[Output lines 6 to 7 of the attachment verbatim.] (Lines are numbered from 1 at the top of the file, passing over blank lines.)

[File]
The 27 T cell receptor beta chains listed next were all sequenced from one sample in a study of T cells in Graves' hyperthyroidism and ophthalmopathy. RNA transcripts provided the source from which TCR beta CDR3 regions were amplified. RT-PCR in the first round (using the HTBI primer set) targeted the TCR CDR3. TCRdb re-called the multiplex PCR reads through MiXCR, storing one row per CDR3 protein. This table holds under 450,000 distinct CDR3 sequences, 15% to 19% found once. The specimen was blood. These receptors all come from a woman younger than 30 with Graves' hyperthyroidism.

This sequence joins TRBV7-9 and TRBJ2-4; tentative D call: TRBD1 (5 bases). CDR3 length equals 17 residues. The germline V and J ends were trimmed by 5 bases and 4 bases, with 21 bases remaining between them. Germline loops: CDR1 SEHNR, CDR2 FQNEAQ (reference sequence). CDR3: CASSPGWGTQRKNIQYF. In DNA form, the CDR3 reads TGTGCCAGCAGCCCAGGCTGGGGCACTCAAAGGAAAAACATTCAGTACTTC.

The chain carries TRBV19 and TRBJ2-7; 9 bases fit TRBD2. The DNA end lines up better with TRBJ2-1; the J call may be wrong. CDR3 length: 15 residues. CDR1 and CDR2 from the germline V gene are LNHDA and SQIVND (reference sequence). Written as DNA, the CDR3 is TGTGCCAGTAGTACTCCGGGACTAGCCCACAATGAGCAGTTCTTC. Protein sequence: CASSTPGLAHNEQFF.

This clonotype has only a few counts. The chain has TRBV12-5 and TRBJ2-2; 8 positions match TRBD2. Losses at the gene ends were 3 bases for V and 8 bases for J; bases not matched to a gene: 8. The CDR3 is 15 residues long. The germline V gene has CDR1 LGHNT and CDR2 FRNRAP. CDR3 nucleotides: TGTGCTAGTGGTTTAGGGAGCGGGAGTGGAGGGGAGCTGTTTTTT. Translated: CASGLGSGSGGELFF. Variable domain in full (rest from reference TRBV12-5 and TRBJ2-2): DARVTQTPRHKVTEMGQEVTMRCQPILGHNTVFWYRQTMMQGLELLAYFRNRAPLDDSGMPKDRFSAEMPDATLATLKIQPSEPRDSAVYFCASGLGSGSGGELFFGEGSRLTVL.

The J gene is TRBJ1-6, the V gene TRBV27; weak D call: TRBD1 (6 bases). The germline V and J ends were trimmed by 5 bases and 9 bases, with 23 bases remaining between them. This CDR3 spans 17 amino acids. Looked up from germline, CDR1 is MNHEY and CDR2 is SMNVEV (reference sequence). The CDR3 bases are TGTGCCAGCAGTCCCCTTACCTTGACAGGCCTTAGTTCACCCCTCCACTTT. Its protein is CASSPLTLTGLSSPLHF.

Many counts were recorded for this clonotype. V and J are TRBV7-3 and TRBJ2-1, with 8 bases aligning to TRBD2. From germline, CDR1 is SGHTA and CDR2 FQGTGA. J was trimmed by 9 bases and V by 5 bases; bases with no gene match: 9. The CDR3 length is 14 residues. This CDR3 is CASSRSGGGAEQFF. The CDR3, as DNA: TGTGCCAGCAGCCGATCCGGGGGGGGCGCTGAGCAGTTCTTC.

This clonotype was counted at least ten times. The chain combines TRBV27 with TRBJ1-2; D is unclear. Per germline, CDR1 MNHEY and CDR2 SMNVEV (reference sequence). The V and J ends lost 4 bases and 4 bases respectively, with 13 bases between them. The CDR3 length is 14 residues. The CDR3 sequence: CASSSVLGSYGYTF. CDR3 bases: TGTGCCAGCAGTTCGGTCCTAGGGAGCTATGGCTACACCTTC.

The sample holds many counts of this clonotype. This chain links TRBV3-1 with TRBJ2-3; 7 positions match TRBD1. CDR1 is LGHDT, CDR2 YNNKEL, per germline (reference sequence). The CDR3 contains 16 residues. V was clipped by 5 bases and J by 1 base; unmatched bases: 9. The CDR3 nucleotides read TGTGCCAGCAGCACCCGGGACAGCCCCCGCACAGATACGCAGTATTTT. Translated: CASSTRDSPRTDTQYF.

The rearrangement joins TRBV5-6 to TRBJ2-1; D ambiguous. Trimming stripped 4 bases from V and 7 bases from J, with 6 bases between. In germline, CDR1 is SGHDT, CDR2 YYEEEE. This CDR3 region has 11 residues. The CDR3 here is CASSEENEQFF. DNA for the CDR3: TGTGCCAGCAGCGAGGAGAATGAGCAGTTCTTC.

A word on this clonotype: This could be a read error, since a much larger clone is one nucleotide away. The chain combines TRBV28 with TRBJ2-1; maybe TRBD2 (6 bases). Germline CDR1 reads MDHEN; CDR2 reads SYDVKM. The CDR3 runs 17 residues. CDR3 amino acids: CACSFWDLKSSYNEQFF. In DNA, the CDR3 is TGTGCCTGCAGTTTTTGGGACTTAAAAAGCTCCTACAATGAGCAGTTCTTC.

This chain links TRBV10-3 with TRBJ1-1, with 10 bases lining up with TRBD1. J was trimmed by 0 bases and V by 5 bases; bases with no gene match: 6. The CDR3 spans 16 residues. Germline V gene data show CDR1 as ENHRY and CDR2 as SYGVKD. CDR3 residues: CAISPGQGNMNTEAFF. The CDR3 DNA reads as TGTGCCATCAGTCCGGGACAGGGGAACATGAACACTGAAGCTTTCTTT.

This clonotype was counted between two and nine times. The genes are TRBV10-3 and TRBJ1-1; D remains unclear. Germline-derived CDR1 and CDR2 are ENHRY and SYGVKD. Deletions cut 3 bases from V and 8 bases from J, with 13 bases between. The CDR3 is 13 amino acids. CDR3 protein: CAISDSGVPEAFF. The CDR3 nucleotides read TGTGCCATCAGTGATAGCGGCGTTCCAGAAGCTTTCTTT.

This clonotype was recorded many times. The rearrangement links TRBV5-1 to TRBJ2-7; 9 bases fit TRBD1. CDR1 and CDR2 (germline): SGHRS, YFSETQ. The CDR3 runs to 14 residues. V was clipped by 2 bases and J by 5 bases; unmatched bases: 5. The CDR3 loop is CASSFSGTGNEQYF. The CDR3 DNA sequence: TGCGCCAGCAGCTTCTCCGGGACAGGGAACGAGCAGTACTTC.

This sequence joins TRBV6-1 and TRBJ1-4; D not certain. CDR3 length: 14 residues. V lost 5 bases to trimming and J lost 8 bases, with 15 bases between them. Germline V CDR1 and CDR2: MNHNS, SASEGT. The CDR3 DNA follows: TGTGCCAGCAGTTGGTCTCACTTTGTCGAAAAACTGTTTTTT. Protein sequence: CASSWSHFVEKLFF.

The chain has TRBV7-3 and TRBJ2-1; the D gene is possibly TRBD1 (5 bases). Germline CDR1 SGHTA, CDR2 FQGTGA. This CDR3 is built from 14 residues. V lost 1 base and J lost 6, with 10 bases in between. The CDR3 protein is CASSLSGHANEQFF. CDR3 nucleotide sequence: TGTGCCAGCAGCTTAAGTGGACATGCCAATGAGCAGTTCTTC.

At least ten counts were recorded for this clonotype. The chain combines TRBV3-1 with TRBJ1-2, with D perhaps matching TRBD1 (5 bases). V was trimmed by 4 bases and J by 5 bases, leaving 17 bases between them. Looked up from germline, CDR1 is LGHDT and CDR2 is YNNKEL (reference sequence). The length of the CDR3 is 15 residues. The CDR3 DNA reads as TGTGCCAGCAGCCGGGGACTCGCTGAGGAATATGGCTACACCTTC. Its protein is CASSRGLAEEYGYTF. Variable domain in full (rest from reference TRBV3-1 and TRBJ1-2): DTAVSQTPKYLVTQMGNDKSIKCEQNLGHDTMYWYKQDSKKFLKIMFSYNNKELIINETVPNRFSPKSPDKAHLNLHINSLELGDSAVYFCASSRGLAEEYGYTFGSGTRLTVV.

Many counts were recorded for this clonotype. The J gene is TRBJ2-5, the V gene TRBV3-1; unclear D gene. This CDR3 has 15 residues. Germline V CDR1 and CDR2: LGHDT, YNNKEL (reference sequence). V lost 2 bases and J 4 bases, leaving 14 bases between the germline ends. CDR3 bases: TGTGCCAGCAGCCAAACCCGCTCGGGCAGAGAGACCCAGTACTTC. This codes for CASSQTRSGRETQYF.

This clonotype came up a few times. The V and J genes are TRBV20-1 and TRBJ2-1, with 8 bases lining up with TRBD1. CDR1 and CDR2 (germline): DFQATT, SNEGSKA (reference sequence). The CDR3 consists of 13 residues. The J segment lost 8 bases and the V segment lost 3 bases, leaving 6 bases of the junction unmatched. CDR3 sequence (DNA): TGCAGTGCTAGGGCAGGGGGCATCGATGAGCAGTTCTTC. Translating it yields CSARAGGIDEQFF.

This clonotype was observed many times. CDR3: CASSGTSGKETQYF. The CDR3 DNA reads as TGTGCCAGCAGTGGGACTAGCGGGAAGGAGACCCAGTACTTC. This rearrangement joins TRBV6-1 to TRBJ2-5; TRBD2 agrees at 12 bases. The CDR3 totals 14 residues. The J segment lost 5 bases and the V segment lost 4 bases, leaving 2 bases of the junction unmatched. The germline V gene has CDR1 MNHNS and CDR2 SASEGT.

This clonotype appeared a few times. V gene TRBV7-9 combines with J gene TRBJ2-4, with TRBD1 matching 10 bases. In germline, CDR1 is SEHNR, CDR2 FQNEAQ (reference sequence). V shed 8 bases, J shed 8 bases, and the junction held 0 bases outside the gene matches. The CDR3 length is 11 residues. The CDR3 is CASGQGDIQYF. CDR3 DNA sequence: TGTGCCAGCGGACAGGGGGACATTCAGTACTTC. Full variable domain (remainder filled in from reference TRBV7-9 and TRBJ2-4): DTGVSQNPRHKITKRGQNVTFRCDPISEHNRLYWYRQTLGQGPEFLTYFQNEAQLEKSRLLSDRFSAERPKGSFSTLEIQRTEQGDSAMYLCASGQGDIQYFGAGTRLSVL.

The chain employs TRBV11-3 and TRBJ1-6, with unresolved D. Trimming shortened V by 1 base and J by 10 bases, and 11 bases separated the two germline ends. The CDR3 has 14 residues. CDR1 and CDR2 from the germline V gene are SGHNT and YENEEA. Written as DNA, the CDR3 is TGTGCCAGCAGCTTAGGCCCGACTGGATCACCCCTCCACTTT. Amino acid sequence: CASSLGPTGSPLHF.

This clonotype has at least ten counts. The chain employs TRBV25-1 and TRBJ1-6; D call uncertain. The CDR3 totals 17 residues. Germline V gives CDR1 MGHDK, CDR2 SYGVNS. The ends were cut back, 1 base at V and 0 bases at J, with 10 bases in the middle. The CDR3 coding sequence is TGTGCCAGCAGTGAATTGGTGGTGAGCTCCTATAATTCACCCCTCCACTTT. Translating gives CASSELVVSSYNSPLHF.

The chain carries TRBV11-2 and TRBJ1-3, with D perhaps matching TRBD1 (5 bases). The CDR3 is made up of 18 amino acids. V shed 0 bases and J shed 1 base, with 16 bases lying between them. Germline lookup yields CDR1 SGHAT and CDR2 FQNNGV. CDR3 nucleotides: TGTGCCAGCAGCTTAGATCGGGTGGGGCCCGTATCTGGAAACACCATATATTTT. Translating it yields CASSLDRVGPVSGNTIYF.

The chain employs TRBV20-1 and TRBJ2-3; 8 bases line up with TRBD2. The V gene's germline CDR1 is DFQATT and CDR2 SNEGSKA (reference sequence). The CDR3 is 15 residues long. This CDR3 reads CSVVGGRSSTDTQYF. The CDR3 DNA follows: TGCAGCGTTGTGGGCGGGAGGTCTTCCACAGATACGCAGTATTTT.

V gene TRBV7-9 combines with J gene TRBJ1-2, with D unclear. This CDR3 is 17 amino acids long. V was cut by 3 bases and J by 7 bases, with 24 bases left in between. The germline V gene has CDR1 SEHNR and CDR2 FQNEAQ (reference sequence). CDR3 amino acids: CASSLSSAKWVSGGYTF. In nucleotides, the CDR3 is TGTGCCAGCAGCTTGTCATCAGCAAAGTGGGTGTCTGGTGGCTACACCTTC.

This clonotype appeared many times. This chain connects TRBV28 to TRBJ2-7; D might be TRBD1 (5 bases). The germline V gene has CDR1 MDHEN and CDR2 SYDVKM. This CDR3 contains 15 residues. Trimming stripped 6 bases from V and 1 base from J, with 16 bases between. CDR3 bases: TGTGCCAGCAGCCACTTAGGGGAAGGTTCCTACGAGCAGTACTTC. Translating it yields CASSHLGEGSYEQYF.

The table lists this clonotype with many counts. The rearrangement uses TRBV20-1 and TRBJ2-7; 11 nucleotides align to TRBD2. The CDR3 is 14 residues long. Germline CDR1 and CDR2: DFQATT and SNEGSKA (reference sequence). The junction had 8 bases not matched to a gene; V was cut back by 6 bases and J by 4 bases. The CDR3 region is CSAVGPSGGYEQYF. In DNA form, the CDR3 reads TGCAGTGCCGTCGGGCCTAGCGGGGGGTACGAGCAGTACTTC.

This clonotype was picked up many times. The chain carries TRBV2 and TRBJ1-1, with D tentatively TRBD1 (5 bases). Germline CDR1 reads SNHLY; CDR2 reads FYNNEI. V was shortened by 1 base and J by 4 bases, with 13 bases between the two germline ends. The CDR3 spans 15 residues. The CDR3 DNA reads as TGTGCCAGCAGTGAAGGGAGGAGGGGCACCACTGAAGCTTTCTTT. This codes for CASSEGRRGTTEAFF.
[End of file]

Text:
Many counts were recorded for this clonotype. V and J are TRBV7-3 and TRBJ2-1, with 8 bases aligning to TRBD2. From germline, CDR1 is SGHTA and CDR2 FQGTGA. J was trimmed by 9 bases and V by 5 bases; bases with no gene match: 9. The CDR3 length is 14 residues. This CDR3 is CASSRSGGGAEQFF. The CDR3, as DNA: TGTGCCAGCAGCCGATCCGGGGGGGGCGCTGAGCAGTTCTTC.

This clonotype was counted at least ten times. The chain combines TRBV27 with TRBJ1-2; D is unclear. Per germline, CDR1 MNHEY and CDR2 SMNVEV (reference sequence). The V and J ends lost 4 bases and 4 bases respectively, with 13 bases between them. The CDR3 length is 14 residues. The CDR3 sequence: CASSSVLGSYGYTF. CDR3 bases: TGTGCCAGCAGTTCGGTCCTAGGGAGCTATGGCTACACCTTC.